Trade dress protection is specified in the United States under Section 43(a) of the Lanham Act, which states that trade dress is defined as the whole look of the goods, which may include size, form, colour combination, and so on. It is open to both registered and unregistered trade dress (the symbol, word etc. used by the company which is registered under the Trademarks Act 1999 is known as registered trademark and any symbol, word etc. used by the company but is not registered is know as unregistered trademark). The trade dress must be original, exceptional, or generally recognised by the public in order to be protected.


Section 43(a) of the Lanham Act prohibits civil aviation from using any word or combination of words, phrase, name, symbol, or other identifier linked with another's goods that causes confusion. This legislation does not cover a product's functional features.



Under US law, distinctiveness might be general, descriptive, suggestive, arbitrary, or whimsical. Generic marks cannot be trademarked since all merchants should be able to use such phrases to describe their items while competing with customers.



Trade Dress is significant because it prevents businesses from engaging in unethical acts. Section 43(a) of the Lanham Act prohibits civil aviation from using any word or combination of words, phrase, name, symbol, or other identifier linked with another's goods that causes confusion.



This legislation does not cover a product's functional features.



Under US law, distinctiveness might be general, descriptive, suggestive, arbitrary, or whimsical. Generic marks cannot be trademarked since all merchants should be able to use such phrases to describe their items while competing with customers. Trade Dress is significant because it prevents businesses from engaging in unethical acts.In the United States, the two most important criteria for trade dress protection are distinctiveness and non-functionality. This criterion must be followed for trade Dress protection; otherwise, compensation should be paid to the affected party.


If a plaintiff files a claim for infringement, he or she must demonstrate the following three elements:

i) The plaintiff has a distinctive trade dress in a flawless design or mix of features.

ii) Confusion is created by the suspected trade dress.

iii) If the defendant's trade dress is not registered, the plaintiff must establish that it is not functioning. If it is registered, the defendant bears the burden of demonstrating functioning.The third argument raised above is intriguing, and in order to fulfil it, the trade dress for protection must not be practical. The arrangement of forms, patterns, and colours leaves no doubt in the minds of the clients.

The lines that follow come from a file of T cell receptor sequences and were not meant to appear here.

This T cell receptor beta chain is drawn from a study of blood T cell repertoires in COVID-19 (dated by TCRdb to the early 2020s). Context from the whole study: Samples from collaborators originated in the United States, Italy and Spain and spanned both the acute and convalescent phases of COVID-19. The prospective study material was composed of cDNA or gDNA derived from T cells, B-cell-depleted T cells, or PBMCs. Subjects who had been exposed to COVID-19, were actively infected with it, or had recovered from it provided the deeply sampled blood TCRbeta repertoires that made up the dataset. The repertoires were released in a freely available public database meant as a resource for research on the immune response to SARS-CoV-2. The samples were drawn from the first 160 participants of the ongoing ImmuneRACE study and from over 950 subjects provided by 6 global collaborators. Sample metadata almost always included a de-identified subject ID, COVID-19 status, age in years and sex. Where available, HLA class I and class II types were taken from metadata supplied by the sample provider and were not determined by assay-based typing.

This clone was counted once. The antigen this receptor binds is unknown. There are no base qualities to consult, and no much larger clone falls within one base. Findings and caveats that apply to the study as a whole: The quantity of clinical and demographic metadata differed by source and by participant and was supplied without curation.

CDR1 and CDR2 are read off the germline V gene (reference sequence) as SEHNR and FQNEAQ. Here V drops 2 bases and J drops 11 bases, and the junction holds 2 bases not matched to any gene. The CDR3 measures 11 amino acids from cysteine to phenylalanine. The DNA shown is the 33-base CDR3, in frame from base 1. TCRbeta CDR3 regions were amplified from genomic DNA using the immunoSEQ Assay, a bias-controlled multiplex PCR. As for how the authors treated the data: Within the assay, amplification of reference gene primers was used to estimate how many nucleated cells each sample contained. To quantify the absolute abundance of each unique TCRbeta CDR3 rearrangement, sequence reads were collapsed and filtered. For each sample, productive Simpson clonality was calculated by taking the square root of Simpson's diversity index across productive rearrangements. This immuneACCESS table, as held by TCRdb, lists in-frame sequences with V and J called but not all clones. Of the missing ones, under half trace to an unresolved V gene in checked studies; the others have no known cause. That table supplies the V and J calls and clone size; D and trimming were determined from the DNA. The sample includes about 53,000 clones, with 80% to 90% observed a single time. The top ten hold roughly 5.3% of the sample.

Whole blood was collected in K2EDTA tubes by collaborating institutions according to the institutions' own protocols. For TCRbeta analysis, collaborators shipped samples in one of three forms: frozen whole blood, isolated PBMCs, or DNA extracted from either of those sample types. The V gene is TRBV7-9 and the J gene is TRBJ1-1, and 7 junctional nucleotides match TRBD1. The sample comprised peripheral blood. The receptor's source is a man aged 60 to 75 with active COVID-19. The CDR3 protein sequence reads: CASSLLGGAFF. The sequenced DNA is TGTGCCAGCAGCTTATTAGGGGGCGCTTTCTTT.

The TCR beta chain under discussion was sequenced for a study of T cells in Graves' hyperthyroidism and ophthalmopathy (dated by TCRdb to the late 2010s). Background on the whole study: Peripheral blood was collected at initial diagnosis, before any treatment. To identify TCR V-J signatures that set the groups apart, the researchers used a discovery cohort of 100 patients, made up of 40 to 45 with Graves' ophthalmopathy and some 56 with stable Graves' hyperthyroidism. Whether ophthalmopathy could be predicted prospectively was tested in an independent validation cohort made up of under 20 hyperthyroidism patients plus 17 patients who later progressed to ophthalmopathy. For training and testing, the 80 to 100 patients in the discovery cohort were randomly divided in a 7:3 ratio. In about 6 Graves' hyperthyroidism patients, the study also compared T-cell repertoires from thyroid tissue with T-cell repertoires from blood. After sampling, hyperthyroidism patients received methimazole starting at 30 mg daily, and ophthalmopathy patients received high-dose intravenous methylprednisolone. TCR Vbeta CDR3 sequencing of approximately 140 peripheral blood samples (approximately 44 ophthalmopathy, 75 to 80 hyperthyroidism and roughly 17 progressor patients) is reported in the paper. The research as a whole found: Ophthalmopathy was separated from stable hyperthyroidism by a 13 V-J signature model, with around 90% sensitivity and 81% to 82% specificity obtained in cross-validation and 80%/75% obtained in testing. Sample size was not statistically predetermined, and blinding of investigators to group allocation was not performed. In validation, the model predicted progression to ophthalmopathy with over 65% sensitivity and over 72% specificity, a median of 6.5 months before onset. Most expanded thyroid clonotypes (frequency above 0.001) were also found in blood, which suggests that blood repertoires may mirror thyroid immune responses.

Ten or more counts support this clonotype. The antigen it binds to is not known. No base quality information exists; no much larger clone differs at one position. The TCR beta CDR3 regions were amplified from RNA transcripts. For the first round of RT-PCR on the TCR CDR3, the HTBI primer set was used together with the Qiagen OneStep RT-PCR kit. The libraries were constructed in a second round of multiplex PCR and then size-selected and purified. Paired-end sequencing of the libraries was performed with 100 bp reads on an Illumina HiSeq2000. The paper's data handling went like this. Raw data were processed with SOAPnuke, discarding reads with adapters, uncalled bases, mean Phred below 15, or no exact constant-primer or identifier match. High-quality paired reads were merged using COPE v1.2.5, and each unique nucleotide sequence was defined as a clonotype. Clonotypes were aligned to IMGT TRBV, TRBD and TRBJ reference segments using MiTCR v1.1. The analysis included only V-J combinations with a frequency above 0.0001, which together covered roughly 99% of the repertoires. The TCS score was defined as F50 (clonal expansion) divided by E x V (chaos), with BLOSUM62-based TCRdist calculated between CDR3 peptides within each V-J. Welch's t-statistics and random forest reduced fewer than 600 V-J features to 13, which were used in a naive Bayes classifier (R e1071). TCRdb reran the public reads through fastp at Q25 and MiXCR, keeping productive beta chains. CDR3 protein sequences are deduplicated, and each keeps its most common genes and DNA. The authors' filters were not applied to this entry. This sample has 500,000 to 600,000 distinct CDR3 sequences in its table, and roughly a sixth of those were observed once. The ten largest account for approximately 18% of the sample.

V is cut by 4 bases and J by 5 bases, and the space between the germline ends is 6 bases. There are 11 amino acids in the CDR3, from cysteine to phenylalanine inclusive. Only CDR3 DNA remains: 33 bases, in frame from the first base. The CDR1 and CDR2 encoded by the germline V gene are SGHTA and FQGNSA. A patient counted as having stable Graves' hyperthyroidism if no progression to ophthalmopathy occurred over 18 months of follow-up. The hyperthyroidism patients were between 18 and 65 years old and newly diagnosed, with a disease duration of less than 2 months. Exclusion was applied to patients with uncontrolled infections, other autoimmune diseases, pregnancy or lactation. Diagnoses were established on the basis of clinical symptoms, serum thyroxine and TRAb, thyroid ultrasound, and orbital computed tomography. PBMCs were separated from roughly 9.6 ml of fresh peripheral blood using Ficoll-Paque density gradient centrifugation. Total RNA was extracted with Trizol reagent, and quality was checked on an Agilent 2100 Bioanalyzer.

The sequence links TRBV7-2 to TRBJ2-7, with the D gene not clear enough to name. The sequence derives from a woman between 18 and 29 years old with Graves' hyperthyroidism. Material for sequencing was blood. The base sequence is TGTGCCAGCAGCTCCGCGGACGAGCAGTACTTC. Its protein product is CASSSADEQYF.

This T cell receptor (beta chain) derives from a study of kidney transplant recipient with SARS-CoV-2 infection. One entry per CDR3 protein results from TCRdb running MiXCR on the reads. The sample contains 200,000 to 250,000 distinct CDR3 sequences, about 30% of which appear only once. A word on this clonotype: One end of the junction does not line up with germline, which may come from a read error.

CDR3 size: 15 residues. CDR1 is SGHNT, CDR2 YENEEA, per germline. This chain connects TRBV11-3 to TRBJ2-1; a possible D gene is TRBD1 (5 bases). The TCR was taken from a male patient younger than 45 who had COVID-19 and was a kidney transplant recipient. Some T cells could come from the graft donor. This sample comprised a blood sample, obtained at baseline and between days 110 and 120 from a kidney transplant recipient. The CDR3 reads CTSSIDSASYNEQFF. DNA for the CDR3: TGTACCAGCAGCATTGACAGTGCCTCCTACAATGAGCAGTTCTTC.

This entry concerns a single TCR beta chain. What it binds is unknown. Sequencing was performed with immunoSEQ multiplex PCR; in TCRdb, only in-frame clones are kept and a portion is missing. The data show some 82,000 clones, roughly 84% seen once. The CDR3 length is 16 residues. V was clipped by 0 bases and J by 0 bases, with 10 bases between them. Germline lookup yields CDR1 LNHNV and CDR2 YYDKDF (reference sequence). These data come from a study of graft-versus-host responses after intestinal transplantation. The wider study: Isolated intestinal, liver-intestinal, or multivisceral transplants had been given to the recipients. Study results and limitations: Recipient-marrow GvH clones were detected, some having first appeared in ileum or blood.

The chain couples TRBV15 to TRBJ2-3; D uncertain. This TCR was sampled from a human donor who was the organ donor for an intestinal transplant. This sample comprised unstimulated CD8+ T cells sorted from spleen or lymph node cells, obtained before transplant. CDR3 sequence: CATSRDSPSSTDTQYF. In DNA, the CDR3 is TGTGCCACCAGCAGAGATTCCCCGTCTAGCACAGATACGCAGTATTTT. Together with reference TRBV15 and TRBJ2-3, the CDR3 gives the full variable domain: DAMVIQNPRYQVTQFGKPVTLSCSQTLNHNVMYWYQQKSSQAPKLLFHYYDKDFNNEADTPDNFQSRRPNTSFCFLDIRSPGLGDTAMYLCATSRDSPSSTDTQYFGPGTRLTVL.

If the foregoing three trade dress components are satisfied, there are two remedies available:

-Suspension of proceedings (the Courts order to stop one party from infringing trade dress of another party)

-Financial Losses (compensation for loss suffered by the injured party).



The regulations governing trade dress protection in both of these countries are nearly identical. One distinction between US trade dress and Indian trade dress is that in the US, trade dress is registered by meeting specific standards, however in India, the Trademarks Act does not recognise the phrase trade dress, hence it is not protected. Certain characteristics of the goods, such as a colour combination, form, and so on, can be registered. The United States has well-established trade dress protection, but India is slowly making headway in recognising trade dress protection. However, both nations have identical trade dress protection.



Trade Dress protection can also be offered for the shape of a soft drink container, the shape of furniture, or the design of the showroom. Some well-known examples of trade dress include the shape of a Coca-Cola bottle and the grills of a Rolls-Royce car. With more competitors, trade dress offers a new venue for securing the aspect of distinctiveness. Even illiterate customers can tell the difference between products based on their packaging. The colour of a product also provides it with a distinct identity.



It is mostly concerned with the product's look. It differs from a trademark in that a trademark deals with words, logos, slogans, emblems, and so on that are fixed on a product in order to distinguish it from another.The look of the goods to identify the maker is referred to as trade dress. Under common law, trade dress can be protected by passing off, which protects a company's goodwill.